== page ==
I am a Self-Employed Owner of a Pass-Through Business

Income earned by pass-through businesses organized as S Corporations, partnerships, LLCs and sole proprietorships typically flows directly from the businesses to their individual owners, who pay the resulting income tax liabilities and self-employment taxes, at their individual income tax rates. However, as a business owner, you may qualify to deduct certain expenses from your gross income and ultimately reduce the amount of tax you owe.

For 2018, the TCJA introduces a new potential tax savings for owners of pass-through businesses in the form of a 20 percent deduction on certain qualified business income (QBI). Meeting the eligibility requirements for this deduction depends on a taxpayer’s line of business, the type and amount of income they earn, as well as the amount of W-2 wages the business pays to employees and the depreciable income-producing property it owns. Due to the complexity of this provision of the new tax law, it behooves owners of pass-through businesses to engage the counsel of professional accountants and tax advisors, in order to develop an appropriate strategy that meets their unique circumstances and maximizes their potential tax savings.

I Itemized Deductions on my 2017 Tax Returns

Because the TCJA nearly doubles the standard deduction for tax years beginning in 2018, it is expected that far fewer taxpayers will itemize their deductions in the future. However, should you continue to itemize, you should be aware that the new law limits, and in some cases eliminates, some of the deductions you may have taken in the past.  For example, gone are deductions for moving expenses; fees paid to legal, tax and financial advisors; and theft and casualty losses that occur outside a federal disaster area declared by the president. In addition, there is now a $10,000 limit on the amount of state and local taxes you may deduct on your federal tax returns as well as a cap on the amount of casualty losses you may deduct and the size of a mortgage loan for which you may deduct interest. With these changes in mind, it may make sense for you to meet with a tax advisor who can project whether it makes sense for you to continue itemizing deductions in the future.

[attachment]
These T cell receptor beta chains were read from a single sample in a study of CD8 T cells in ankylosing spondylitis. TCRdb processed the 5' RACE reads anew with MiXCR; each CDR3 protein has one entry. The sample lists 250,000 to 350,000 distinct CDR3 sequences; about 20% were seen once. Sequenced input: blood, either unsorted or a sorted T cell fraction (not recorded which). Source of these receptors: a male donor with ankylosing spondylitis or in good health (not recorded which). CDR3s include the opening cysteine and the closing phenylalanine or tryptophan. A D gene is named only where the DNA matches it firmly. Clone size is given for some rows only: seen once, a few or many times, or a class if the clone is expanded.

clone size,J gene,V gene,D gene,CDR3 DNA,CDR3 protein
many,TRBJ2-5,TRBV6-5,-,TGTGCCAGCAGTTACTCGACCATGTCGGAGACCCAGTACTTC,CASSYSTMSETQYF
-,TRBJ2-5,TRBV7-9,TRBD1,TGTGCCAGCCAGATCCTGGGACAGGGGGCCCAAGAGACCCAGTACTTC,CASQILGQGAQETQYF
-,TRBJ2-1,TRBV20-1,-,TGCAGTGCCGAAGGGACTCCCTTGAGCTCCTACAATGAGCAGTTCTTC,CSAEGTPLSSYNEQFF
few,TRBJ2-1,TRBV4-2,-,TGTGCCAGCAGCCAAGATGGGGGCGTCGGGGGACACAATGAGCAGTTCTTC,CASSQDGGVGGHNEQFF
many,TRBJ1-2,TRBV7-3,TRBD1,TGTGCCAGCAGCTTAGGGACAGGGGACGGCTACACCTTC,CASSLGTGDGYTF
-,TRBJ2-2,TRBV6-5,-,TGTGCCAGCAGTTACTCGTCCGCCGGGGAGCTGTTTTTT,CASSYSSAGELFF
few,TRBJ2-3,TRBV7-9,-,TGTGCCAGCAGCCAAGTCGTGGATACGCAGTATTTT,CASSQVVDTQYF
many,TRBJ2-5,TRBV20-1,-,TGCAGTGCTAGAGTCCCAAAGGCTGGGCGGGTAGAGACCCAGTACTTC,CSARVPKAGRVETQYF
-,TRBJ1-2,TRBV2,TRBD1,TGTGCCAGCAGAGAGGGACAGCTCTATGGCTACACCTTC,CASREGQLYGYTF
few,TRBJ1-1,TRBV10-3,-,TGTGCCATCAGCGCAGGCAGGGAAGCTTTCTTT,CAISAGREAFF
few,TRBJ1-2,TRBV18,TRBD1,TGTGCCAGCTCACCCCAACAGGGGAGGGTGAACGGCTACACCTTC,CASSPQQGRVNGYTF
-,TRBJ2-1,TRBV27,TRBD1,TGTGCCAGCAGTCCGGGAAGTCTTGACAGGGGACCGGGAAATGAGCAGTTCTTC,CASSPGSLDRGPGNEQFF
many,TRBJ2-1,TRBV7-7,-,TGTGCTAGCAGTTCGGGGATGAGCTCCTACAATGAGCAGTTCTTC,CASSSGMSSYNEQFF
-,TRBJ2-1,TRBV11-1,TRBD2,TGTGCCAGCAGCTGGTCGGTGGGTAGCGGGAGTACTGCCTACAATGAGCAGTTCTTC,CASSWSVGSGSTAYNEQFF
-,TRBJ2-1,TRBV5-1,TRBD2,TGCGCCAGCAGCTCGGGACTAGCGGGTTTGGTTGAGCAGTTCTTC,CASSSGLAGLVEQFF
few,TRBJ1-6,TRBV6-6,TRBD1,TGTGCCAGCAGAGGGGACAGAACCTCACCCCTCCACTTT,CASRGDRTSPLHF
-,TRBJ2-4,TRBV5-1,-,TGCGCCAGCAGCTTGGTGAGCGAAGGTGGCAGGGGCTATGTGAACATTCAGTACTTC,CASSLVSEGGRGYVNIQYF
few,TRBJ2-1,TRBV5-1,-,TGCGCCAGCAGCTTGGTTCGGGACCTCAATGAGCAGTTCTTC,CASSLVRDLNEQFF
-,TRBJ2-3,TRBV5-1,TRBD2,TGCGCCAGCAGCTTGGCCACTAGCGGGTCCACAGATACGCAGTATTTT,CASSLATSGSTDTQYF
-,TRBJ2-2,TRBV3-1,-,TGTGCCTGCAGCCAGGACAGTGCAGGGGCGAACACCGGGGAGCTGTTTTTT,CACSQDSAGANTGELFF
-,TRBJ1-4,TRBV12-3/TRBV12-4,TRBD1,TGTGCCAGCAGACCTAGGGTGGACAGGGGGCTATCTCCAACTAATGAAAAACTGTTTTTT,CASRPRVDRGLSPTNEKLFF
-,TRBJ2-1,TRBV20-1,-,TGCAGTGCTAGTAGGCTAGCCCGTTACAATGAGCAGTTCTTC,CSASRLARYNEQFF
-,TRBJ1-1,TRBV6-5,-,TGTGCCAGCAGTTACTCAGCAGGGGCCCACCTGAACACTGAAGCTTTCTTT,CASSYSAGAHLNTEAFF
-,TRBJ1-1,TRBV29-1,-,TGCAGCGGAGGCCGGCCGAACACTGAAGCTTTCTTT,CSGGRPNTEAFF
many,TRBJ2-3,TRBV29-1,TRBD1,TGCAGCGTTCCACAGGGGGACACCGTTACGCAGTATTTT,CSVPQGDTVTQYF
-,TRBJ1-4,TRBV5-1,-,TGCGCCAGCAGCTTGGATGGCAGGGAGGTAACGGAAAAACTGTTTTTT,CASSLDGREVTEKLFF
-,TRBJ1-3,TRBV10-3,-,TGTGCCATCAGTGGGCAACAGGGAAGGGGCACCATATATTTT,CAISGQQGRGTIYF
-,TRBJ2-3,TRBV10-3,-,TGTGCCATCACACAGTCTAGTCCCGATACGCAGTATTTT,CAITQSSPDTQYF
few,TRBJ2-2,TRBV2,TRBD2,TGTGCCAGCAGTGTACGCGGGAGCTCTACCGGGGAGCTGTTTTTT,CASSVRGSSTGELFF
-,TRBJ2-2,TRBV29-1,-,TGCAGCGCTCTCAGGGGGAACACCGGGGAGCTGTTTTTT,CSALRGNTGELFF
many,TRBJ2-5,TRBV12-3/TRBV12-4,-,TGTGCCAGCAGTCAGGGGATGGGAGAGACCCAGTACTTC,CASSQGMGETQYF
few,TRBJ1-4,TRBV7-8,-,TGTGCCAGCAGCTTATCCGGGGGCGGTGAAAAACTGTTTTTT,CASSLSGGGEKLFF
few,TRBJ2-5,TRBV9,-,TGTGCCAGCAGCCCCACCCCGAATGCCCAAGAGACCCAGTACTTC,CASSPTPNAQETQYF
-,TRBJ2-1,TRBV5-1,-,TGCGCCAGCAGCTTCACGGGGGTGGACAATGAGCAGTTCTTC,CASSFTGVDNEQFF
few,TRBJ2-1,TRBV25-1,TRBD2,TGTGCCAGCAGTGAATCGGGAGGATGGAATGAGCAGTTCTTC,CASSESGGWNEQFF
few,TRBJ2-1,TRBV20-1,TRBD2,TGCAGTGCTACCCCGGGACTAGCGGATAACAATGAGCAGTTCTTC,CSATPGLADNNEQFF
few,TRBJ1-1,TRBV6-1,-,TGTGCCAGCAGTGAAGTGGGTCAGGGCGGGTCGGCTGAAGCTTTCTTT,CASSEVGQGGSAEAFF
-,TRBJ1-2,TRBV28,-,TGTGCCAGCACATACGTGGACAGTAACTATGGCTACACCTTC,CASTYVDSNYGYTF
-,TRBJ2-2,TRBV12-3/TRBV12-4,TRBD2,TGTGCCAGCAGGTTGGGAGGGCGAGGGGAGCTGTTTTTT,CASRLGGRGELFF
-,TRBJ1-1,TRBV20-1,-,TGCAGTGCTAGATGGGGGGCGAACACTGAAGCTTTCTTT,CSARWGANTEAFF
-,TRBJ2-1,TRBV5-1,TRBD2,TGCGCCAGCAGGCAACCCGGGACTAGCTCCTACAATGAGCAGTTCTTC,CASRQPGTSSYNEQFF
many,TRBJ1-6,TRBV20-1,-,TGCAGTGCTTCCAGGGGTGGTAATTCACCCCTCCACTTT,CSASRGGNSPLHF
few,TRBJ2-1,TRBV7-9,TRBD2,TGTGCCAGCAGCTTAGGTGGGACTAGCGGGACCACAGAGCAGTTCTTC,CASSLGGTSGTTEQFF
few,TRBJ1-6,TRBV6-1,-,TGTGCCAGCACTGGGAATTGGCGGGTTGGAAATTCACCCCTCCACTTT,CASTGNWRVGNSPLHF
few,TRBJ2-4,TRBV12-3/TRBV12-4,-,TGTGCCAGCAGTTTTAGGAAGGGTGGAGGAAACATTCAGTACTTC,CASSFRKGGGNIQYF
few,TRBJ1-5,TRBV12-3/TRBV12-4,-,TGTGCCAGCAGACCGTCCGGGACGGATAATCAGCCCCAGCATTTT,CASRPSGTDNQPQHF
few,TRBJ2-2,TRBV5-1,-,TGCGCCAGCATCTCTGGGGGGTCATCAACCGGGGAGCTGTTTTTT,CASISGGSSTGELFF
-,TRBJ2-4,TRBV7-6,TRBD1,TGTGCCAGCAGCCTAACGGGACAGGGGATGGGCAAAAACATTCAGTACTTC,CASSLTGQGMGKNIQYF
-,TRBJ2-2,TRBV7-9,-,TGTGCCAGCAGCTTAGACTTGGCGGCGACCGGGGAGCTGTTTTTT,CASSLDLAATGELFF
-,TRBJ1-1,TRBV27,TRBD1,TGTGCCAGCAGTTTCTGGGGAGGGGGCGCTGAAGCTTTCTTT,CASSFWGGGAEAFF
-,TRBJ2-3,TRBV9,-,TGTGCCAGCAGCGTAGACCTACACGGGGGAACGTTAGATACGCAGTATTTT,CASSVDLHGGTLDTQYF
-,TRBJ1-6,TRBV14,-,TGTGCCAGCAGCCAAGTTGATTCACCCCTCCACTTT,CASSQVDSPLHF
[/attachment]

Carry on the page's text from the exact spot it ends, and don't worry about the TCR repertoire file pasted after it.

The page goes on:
Tax reform is a game-changer that can have a significant effect on individuals’ tax bills, especially when considering how they earn wages, the types of income they earn and the way in which they structure any business entities in which they have an ownership interest. If you have not already addressed the impact of tax reform on your situation, you still have time to meet with qualified accountants to put into place an appropriate strategy to maximize tax efficiency for the remainder of the year.

 

About the Author: Nancy M. Valdes, CPA, is a senior manager with Berkowitz Pollack Brant’s Tax Services practice, where she works with U.S. and foreign-based entrepreneurs and closely held businesses to manage cash flow, protect assets and maintain tax efficiency.  She can be reached at the CPA firm’s Miami office at (305) 379-7000 or via email at info@bpbcpa.com.

What Constitutes Best Evidence to Support Claims of Economic Damages? by Scott Bouchner, CMA, CVA, CFE, CIRA

Posted on June 11, 2018 by Scott Bouchner

Attorneys involved in economic damages cases understand that they have an obligation to prove lost profits with “reasonable certainty” based on their use of “best evidence.” However, the courts have not agreed on one universally accepted standard or criteria for what specifically constitutes best evidence; such decisions inevitably rely on the facts and circumstances of each individual case. Therefore, two courts faced with similar issues may reach entirely different opinions when deciding whether a plaintiff has supported its damage claim using the best evidence.

In Eastern Fireproofing Co. v. United States Gypsum Co., No. 57-938-G (US District Court Mass., 1970), the court stated: